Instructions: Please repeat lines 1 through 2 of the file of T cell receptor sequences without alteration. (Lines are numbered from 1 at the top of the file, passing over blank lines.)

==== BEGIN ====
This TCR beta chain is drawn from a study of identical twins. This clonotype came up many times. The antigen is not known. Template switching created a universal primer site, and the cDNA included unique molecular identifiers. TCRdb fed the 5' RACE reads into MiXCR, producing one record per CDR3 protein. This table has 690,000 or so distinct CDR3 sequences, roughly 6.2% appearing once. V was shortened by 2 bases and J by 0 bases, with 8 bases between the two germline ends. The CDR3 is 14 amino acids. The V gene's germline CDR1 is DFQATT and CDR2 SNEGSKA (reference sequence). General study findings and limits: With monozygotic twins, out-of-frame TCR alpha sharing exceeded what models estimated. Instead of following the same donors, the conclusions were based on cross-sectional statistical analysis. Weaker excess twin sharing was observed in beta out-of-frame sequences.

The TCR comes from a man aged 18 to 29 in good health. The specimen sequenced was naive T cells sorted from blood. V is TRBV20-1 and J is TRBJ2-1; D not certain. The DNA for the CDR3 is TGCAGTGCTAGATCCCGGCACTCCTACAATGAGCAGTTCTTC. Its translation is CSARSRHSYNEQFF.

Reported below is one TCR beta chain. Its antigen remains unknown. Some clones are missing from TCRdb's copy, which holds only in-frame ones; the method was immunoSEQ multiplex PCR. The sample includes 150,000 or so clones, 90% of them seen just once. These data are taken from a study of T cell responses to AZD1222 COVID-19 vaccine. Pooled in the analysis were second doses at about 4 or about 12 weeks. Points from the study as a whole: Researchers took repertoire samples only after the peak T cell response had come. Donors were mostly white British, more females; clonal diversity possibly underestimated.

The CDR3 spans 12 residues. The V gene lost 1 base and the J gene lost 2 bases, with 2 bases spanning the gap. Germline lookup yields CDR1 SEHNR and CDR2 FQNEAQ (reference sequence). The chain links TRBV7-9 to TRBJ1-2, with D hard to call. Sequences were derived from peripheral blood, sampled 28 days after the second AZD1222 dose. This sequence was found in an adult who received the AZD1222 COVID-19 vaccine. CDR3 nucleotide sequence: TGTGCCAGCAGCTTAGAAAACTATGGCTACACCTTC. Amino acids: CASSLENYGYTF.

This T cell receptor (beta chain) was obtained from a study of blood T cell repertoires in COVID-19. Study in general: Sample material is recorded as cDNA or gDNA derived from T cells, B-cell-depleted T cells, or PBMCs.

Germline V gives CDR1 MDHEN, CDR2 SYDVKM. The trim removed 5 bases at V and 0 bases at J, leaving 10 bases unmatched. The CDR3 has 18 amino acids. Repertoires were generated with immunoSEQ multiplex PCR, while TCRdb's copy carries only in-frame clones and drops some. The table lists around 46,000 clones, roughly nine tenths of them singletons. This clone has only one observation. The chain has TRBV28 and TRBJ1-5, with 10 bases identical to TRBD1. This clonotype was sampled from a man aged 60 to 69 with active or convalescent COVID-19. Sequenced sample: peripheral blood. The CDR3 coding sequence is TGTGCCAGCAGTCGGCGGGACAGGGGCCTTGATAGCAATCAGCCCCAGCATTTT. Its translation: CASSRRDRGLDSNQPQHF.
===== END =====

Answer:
This TCR beta chain is drawn from a study of identical twins. This clonotype came up many times. The antigen is not known. Template switching created a universal primer site, and the cDNA included unique molecular identifiers. TCRdb fed the 5' RACE reads into MiXCR, producing one record per CDR3 protein. This table has 690,000 or so distinct CDR3 sequences, roughly 6.2% appearing once. V was shortened by 2 bases and J by 0 bases, with 8 bases between the two germline ends. The CDR3 is 14 amino acids. The V gene's germline CDR1 is DFQATT and CDR2 SNEGSKA (reference sequence). General study findings and limits: With monozygotic twins, out-of-frame TCR alpha sharing exceeded what models estimated. Instead of following the same donors, the conclusions were based on cross-sectional statistical analysis. Weaker excess twin sharing was observed in beta out-of-frame sequences.

The TCR comes from a man aged 18 to 29 in good health. The specimen sequenced was naive T cells sorted from blood. V is TRBV20-1 and J is TRBJ2-1; D not certain. The DNA for the CDR3 is TGCAGTGCTAGATCCCGGCACTCCTACAATGAGCAGTTCTTC. Its translation is CSARSRHSYNEQFF.